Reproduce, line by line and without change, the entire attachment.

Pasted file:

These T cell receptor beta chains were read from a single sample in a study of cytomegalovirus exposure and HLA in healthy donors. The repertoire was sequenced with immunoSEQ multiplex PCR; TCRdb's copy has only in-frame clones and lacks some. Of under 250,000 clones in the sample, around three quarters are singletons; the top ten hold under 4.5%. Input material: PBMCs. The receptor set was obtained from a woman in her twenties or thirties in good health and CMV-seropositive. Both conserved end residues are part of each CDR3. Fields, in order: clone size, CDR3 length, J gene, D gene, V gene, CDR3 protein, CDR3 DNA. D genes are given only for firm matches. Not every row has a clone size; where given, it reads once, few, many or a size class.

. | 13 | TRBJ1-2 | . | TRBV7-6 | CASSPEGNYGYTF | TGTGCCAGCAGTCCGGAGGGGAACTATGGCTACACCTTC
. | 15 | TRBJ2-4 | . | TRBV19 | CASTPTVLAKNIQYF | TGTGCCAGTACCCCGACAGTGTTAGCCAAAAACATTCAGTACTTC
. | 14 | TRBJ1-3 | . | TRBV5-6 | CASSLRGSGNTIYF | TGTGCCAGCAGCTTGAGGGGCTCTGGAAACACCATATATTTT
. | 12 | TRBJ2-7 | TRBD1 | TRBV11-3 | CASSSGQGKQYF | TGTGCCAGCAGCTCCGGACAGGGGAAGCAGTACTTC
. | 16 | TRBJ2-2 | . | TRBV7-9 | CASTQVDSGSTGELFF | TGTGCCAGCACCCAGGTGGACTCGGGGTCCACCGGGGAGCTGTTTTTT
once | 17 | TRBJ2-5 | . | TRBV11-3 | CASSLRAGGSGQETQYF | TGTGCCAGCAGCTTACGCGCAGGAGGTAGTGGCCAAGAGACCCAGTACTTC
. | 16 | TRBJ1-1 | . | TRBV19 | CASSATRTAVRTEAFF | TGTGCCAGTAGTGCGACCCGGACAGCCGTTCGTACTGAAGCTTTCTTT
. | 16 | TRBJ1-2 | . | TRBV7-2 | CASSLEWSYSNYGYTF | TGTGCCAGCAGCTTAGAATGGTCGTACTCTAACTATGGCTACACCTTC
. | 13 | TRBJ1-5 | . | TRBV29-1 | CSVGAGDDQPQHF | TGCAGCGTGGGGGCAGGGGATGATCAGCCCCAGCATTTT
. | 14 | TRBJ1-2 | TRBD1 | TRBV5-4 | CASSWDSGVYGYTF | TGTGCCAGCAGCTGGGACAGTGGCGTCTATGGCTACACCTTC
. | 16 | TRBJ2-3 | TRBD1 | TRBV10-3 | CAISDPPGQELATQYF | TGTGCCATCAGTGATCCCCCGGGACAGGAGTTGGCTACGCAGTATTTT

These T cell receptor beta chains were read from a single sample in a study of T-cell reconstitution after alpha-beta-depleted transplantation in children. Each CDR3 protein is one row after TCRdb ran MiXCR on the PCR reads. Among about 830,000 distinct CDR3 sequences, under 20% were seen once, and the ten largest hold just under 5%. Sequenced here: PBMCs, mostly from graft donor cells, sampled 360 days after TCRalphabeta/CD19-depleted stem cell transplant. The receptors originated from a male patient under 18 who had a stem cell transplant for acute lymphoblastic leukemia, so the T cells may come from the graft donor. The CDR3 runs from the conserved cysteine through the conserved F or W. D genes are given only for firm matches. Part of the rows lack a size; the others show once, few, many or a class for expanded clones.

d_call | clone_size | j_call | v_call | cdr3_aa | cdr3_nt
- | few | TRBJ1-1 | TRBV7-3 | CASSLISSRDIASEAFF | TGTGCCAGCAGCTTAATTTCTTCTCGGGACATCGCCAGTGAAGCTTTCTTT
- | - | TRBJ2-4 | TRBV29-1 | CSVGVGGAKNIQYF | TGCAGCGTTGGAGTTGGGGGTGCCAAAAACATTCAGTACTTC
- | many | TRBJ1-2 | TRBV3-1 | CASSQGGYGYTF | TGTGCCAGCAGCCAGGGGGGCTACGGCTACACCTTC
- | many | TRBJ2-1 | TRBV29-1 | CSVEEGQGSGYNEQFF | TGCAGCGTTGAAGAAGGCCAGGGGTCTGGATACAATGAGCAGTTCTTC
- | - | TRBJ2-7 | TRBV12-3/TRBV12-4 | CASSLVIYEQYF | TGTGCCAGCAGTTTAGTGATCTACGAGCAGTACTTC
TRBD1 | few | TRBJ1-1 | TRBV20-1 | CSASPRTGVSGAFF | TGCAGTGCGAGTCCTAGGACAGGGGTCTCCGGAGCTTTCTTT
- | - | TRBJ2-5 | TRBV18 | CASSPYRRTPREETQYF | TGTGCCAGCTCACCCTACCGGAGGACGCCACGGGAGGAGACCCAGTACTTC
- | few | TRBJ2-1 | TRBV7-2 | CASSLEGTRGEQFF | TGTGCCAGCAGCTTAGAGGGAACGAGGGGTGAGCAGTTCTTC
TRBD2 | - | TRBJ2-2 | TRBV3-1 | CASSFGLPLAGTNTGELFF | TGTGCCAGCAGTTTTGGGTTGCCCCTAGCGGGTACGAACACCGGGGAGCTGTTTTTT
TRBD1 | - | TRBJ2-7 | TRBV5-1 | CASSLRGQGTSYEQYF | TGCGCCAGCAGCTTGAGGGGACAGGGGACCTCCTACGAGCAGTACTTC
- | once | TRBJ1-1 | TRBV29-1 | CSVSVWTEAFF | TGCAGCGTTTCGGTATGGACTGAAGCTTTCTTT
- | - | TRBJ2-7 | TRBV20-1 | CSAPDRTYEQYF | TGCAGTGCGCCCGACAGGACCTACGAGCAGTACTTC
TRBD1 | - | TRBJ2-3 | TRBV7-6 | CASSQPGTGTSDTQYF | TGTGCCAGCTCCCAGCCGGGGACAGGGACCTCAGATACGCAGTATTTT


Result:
These T cell receptor beta chains were read from a single sample in a study of cytomegalovirus exposure and HLA in healthy donors. The repertoire was sequenced with immunoSEQ multiplex PCR; TCRdb's copy has only in-frame clones and lacks some. Of under 250,000 clones in the sample, around three quarters are singletons; the top ten hold under 4.5%. Input material: PBMCs. The receptor set was obtained from a woman in her twenties or thirties in good health and CMV-seropositive. Both conserved end residues are part of each CDR3. Fields, in order: clone size, CDR3 length, J gene, D gene, V gene, CDR3 protein, CDR3 DNA. D genes are given only for firm matches. Not every row has a clone size; where given, it reads once, few, many or a size class.

. | 13 | TRBJ1-2 | . | TRBV7-6 | CASSPEGNYGYTF | TGTGCCAGCAGTCCGGAGGGGAACTATGGCTACACCTTC
. | 15 | TRBJ2-4 | . | TRBV19 | CASTPTVLAKNIQYF | TGTGCCAGTACCCCGACAGTGTTAGCCAAAAACATTCAGTACTTC
. | 14 | TRBJ1-3 | . | TRBV5-6 | CASSLRGSGNTIYF | TGTGCCAGCAGCTTGAGGGGCTCTGGAAACACCATATATTTT
. | 12 | TRBJ2-7 | TRBD1 | TRBV11-3 | CASSSGQGKQYF | TGTGCCAGCAGCTCCGGACAGGGGAAGCAGTACTTC
. | 16 | TRBJ2-2 | . | TRBV7-9 | CASTQVDSGSTGELFF | TGTGCCAGCACCCAGGTGGACTCGGGGTCCACCGGGGAGCTGTTTTTT
once | 17 | TRBJ2-5 | . | TRBV11-3 | CASSLRAGGSGQETQYF | TGTGCCAGCAGCTTACGCGCAGGAGGTAGTGGCCAAGAGACCCAGTACTTC
. | 16 | TRBJ1-1 | . | TRBV19 | CASSATRTAVRTEAFF | TGTGCCAGTAGTGCGACCCGGACAGCCGTTCGTACTGAAGCTTTCTTT
. | 16 | TRBJ1-2 | . | TRBV7-2 | CASSLEWSYSNYGYTF | TGTGCCAGCAGCTTAGAATGGTCGTACTCTAACTATGGCTACACCTTC
. | 13 | TRBJ1-5 | . | TRBV29-1 | CSVGAGDDQPQHF | TGCAGCGTGGGGGCAGGGGATGATCAGCCCCAGCATTTT
. | 14 | TRBJ1-2 | TRBD1 | TRBV5-4 | CASSWDSGVYGYTF | TGTGCCAGCAGCTGGGACAGTGGCGTCTATGGCTACACCTTC
. | 16 | TRBJ2-3 | TRBD1 | TRBV10-3 | CAISDPPGQELATQYF | TGTGCCATCAGTGATCCCCCGGGACAGGAGTTGGCTACGCAGTATTTT

These T cell receptor beta chains were read from a single sample in a study of T-cell reconstitution after alpha-beta-depleted transplantation in children. Each CDR3 protein is one row after TCRdb ran MiXCR on the PCR reads. Among about 830,000 distinct CDR3 sequences, under 20% were seen once, and the ten largest hold just under 5%. Sequenced here: PBMCs, mostly from graft donor cells, sampled 360 days after TCRalphabeta/CD19-depleted stem cell transplant. The receptors originated from a male patient under 18 who had a stem cell transplant for acute lymphoblastic leukemia, so the T cells may come from the graft donor. The CDR3 runs from the conserved cysteine through the conserved F or W. D genes are given only for firm matches. Part of the rows lack a size; the others show once, few, many or a class for expanded clones.

d_call | clone_size | j_call | v_call | cdr3_aa | cdr3_nt
- | few | TRBJ1-1 | TRBV7-3 | CASSLISSRDIASEAFF | TGTGCCAGCAGCTTAATTTCTTCTCGGGACATCGCCAGTGAAGCTTTCTTT
- | - | TRBJ2-4 | TRBV29-1 | CSVGVGGAKNIQYF | TGCAGCGTTGGAGTTGGGGGTGCCAAAAACATTCAGTACTTC
- | many | TRBJ1-2 | TRBV3-1 | CASSQGGYGYTF | TGTGCCAGCAGCCAGGGGGGCTACGGCTACACCTTC
- | many | TRBJ2-1 | TRBV29-1 | CSVEEGQGSGYNEQFF | TGCAGCGTTGAAGAAGGCCAGGGGTCTGGATACAATGAGCAGTTCTTC
- | - | TRBJ2-7 | TRBV12-3/TRBV12-4 | CASSLVIYEQYF | TGTGCCAGCAGTTTAGTGATCTACGAGCAGTACTTC
TRBD1 | few | TRBJ1-1 | TRBV20-1 | CSASPRTGVSGAFF | TGCAGTGCGAGTCCTAGGACAGGGGTCTCCGGAGCTTTCTTT
- | - | TRBJ2-5 | TRBV18 | CASSPYRRTPREETQYF | TGTGCCAGCTCACCCTACCGGAGGACGCCACGGGAGGAGACCCAGTACTTC
- | few | TRBJ2-1 | TRBV7-2 | CASSLEGTRGEQFF | TGTGCCAGCAGCTTAGAGGGAACGAGGGGTGAGCAGTTCTTC
TRBD2 | - | TRBJ2-2 | TRBV3-1 | CASSFGLPLAGTNTGELFF | TGTGCCAGCAGTTTTGGGTTGCCCCTAGCGGGTACGAACACCGGGGAGCTGTTTTTT
TRBD1 | - | TRBJ2-7 | TRBV5-1 | CASSLRGQGTSYEQYF | TGCGCCAGCAGCTTGAGGGGACAGGGGACCTCCTACGAGCAGTACTTC
- | once | TRBJ1-1 | TRBV29-1 | CSVSVWTEAFF | TGCAGCGTTTCGGTATGGACTGAAGCTTTCTTT
- | - | TRBJ2-7 | TRBV20-1 | CSAPDRTYEQYF | TGCAGTGCGCCCGACAGGACCTACGAGCAGTACTTC
TRBD1 | - | TRBJ2-3 | TRBV7-6 | CASSQPGTGTSDTQYF | TGTGCCAGCTCCCAGCCGGGGACAGGGACCTCAGATACGCAGTATTTT